years to construct at a cost of more than $3.5 million and the Victoria
Memorial in Calcutta (1921), designed by Sir William Emerson, are
probably the most imposing of all British structures in India.
In Varanasi, one of the true Gothic monuments is Queen’s College, built
in a perpendicular style by Major Kitoe from 1847 to 1852.
In Allahabad, the British built a series of edifices including the
University, All Saints Cathedral, the High Court and the Mayo College.
Crown Rule: The passing of power from the East India Company to the
British Crown, the rise of Indian nationalism and the introduction of
Railways were the watersheds in the British Colonial Indian architectural
history.
New materials like concrete, glass, wrought and cast iron opened up new
architectural possibilities. The British also started assimilating and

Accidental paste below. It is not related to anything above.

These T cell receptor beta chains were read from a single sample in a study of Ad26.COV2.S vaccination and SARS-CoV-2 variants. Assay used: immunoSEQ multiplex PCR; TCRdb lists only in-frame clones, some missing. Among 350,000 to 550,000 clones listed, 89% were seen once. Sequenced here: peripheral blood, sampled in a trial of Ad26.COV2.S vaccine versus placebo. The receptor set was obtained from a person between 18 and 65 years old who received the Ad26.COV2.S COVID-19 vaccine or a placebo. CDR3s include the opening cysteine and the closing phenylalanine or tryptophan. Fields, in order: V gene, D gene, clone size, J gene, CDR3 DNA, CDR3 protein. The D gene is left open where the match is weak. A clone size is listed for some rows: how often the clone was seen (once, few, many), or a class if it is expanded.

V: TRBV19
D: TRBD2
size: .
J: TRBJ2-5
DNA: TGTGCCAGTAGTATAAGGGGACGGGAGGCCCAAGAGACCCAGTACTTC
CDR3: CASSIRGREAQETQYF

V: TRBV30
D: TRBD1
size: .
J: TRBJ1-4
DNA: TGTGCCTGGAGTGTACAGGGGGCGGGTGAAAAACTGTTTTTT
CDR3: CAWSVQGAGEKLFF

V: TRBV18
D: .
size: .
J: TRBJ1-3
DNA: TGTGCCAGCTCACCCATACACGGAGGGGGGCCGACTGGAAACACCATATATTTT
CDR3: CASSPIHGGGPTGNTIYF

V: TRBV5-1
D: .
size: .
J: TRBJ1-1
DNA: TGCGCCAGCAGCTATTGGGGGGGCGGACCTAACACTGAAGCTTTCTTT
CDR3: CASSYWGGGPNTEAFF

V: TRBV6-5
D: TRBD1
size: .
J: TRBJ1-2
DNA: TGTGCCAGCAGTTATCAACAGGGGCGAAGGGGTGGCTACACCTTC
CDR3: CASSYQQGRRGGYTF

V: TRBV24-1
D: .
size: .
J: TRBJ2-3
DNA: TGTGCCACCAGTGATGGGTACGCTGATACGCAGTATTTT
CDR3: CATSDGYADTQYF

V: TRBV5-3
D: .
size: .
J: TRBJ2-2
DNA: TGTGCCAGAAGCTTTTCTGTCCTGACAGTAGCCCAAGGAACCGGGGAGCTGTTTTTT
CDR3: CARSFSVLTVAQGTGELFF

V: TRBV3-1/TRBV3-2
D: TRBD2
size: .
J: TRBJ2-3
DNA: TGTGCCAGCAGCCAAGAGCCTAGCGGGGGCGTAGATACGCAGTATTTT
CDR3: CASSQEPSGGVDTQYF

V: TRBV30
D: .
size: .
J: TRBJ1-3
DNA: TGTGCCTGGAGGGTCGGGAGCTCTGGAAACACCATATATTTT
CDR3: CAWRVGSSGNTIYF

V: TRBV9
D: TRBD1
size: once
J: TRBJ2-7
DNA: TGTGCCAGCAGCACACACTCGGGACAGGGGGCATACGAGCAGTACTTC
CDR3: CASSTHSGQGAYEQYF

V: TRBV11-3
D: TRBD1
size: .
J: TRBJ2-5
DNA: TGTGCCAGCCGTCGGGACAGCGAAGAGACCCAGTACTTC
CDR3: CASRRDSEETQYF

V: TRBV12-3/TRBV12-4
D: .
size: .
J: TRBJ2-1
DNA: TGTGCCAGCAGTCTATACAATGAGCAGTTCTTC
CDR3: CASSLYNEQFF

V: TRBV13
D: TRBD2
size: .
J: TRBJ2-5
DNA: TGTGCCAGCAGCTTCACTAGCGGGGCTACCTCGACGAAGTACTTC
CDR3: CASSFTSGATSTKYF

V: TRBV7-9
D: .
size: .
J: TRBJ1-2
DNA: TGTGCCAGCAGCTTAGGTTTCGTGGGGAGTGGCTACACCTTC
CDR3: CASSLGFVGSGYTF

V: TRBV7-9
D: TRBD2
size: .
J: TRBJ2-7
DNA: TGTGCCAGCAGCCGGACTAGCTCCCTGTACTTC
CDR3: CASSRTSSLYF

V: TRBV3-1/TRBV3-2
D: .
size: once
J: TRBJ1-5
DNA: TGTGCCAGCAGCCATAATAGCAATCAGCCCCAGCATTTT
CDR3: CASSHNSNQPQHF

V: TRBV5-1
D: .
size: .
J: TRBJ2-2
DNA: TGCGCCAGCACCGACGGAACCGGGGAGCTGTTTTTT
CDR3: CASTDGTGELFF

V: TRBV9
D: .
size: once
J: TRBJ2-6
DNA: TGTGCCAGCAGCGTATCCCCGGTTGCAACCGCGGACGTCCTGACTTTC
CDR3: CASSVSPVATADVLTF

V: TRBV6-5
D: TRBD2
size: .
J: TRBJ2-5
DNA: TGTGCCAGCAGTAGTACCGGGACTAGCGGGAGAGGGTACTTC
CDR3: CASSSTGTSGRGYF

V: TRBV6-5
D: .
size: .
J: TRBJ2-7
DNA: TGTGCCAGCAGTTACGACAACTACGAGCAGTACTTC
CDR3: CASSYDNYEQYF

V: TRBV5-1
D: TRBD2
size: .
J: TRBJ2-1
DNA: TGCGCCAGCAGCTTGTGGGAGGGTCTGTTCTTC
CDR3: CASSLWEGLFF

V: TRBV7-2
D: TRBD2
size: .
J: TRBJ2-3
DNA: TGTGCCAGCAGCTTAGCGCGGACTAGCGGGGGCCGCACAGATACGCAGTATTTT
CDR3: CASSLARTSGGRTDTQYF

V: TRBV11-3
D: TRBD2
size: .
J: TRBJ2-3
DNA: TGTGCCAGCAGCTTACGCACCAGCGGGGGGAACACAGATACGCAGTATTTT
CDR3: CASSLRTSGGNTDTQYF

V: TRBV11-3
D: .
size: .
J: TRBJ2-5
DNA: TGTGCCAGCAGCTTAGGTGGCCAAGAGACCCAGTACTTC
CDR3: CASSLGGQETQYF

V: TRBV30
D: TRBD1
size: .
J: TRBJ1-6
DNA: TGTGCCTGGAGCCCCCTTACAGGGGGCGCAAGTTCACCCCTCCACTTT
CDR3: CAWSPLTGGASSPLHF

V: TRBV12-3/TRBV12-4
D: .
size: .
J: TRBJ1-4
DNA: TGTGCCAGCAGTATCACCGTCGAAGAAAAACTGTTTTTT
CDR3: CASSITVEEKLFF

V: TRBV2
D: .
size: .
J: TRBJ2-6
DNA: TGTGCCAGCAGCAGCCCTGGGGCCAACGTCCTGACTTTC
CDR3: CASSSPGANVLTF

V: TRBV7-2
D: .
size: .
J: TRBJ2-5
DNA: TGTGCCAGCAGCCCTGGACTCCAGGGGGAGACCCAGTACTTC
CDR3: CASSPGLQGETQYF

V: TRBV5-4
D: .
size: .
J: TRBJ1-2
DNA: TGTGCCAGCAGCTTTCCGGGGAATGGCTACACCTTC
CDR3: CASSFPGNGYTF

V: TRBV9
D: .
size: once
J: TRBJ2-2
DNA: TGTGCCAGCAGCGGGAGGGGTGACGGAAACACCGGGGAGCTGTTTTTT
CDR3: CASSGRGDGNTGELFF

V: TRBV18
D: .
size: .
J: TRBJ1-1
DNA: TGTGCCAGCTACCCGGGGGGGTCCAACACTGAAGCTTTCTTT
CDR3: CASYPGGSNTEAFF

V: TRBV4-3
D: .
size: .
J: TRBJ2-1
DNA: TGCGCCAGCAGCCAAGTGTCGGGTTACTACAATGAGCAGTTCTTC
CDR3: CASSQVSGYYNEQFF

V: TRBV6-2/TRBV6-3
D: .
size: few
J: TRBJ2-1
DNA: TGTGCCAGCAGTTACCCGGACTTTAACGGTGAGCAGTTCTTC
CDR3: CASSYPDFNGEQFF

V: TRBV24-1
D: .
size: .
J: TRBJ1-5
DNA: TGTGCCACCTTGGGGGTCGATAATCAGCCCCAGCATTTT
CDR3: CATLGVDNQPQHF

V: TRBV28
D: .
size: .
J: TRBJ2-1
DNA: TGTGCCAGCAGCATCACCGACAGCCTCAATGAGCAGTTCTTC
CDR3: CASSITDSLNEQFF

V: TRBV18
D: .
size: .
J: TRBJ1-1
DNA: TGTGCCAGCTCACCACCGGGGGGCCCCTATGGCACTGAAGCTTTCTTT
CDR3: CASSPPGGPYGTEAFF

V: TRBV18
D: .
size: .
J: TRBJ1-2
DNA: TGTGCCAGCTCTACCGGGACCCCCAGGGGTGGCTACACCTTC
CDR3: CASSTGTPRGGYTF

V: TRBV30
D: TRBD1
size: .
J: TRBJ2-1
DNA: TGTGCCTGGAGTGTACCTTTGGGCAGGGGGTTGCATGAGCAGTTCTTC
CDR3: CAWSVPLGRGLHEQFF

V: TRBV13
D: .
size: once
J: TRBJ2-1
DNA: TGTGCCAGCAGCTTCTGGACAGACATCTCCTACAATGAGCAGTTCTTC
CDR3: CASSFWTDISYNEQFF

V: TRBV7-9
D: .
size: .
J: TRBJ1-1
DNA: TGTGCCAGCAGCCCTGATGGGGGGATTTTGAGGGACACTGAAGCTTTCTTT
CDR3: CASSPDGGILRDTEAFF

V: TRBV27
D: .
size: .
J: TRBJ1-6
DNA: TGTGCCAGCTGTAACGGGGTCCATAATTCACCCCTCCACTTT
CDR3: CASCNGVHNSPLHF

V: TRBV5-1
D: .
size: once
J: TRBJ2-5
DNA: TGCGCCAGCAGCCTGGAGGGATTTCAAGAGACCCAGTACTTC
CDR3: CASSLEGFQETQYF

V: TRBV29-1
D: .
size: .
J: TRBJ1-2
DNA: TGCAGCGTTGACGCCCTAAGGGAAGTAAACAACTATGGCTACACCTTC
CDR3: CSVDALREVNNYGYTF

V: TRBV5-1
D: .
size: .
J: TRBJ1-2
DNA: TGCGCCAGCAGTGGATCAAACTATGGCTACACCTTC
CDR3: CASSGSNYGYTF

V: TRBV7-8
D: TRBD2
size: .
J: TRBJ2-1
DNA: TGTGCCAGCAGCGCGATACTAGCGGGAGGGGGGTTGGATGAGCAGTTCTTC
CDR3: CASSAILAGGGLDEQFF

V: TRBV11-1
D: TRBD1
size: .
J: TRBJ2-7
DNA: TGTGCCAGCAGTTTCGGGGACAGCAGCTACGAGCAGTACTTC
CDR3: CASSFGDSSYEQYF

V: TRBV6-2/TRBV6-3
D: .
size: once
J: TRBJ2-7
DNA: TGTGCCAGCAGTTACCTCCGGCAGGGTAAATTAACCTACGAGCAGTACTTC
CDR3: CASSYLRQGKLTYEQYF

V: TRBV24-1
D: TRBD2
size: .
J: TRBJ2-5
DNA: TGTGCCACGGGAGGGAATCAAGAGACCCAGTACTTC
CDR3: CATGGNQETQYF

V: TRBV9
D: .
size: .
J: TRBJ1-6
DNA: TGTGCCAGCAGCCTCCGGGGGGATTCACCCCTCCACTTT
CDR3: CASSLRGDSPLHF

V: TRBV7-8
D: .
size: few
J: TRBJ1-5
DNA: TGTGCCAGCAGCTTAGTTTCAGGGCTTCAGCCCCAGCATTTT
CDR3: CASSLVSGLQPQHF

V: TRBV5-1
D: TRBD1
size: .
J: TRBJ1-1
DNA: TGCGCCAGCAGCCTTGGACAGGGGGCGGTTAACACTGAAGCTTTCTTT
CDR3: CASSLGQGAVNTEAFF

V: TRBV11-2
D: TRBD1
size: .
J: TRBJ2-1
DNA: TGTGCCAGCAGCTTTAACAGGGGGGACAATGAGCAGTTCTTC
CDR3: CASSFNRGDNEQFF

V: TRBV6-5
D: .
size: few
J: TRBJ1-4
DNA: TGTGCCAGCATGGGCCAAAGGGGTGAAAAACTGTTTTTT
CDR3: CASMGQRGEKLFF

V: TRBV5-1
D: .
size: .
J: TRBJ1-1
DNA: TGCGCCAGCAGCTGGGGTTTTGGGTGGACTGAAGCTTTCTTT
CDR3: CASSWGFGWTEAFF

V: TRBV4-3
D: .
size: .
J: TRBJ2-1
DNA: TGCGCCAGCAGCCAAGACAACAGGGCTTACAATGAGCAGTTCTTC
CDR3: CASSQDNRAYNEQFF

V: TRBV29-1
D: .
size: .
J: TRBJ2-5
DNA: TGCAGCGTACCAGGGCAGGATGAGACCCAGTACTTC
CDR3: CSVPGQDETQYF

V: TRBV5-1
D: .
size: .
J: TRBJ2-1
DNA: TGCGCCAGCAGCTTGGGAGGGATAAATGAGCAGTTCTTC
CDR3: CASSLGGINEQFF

adopting the native Indian styles in the architecture. All these factors led
to the development of a new architecture towards the end of the 19th
century.
Victorian in essence, Indo-Saracenic architecture borrowed heavily
from the Islamic style of Mughal and Afghan rulers. In fact, it was a
potpouri of architectural styles; a hybrid style that combined in a
wonderful manner diverse architectural elements of Hindu and Mughal
with Gothic cusped arches, domes, spires, tracery, minarets and stained
glass.
The Indo-Saracenic style was Indian on the outside and British inside
since the facade was built with an Indian touch while the interior was
solely Victorian. F. S. Growse, Sir Swinton Jacob, R.F. Chisholm and H.
Irwin were the pioneers of this style of architecture.
The Chepauk Palace in Chennai designed by Paul Benfield is said to be
the first Indo-Saracenic building in India. Other outstanding examples of
this style of architecture include the Law Courts, Victoria Memorial Hall,
Presidency College and Senate House of Chennai, Muir College at
Allahabad, Napier Museum at Thiruvananthapuram, the Post Office,
Prince of Wales Museum and the Gateway of India in Mumbai, the
Maharaja’s Palace at Mysore and M.S. University and Lakshmi Villas
Palace at Baroda.
The architecture of New Delhi